elephant communication occurs at frequencies too low for people
Disney's Animal Kingdom in Florida, Anne
Savage studies elephant communication in a carefully crafted
replica of an African ecosystem. Using microphones to record vocalizations
too low for human ears to discern, Savage is categorizing the calls
and matching them with potential meaning. In "Elephant Rumbles,"
she tells Alan, "it seems like it's been a very quiet day, then
we'll come back into the lab and find out they've been chatting
up a storm."
After long hours logging behavior and matching it to the vocalizations,
Savage has made at least two discoveries that illuminate the lives
of elephants. First, elephants chatter more to strangers than to
friends. Second, females rumble more when they are ready to mate
- about 21 days prior to ovulation, which happens just once every
four years. This suggests to Savage that the females are announcing
their impending fertility to males, who then have three weeks to
sort out mating rights amongst themselves.
far away can elephants communicate? That's what Stanford researcher
Caitlin O'Connell is investigating.
Her work with wild herds in Etosha National Park in Namibia suggests
that in theory, elephants' infrasonic rumbles could set up seismic
tremors in the ground that travel up to 30 or 40 miles. But whether
or not the elephants can detect these tremors or interpret them
as meaningful communication remains unknown.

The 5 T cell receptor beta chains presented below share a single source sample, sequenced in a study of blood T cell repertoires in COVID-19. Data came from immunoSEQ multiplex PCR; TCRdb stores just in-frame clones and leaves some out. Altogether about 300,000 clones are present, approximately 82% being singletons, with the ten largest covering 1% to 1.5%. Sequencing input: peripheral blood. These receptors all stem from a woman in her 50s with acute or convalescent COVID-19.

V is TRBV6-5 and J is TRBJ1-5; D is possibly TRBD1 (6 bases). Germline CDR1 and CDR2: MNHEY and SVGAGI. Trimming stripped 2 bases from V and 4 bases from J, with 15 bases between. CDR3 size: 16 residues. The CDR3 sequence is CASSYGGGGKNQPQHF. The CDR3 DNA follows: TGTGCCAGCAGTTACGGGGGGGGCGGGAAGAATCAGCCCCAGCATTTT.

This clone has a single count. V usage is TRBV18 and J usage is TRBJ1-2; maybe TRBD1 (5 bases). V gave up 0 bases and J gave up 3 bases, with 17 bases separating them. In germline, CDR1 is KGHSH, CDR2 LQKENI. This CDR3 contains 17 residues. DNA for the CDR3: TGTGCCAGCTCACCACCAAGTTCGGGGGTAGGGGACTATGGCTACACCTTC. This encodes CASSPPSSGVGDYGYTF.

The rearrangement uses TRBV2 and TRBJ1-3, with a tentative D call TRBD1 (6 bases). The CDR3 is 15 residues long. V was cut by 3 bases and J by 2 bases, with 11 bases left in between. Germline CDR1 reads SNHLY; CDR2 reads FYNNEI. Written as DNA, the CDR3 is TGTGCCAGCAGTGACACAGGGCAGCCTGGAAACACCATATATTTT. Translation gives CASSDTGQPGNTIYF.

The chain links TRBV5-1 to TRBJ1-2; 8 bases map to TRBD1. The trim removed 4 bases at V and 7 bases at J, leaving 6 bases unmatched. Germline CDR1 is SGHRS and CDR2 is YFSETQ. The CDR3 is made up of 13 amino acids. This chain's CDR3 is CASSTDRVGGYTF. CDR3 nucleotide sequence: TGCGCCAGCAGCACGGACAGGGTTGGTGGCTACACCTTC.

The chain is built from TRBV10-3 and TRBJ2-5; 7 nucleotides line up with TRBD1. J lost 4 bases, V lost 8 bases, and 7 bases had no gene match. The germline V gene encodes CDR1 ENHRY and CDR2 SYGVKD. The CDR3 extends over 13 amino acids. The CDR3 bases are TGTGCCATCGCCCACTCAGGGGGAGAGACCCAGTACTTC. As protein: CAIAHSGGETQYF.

trains a domestic elephant to test her ability to hear through
the Oakland Zoo in California, O'Connell has set up an experiment
to determine just that. O'Connell has trained an elephant named
Donna to raise her foot at the sound of a rumble. Now, using a ground-shaking
machine that vibrates in the same range as the elephant rumbles,
O'Connell tries to figure out if Donna will respond to the seismic
tremors of a rumble the same way.
sits with the researchers about 100 feet away from Donna as the
experiment begins. At first, it seems as though Donna does raise
a foot when she feels the seismic tremor. But later, Donna also
raises a foot in the absence of such a signal. Is she picking up
on cues from her trainers? It's not yet clear, but with more patient
researchers like Savage and O'Connell on the case, it probably won't
be long before we have more answers. As Savage tells Alan, "Trying
to figure out what all of it means is very, very exciting."
more on this topic, see the web feature:
Seeing With Our Ears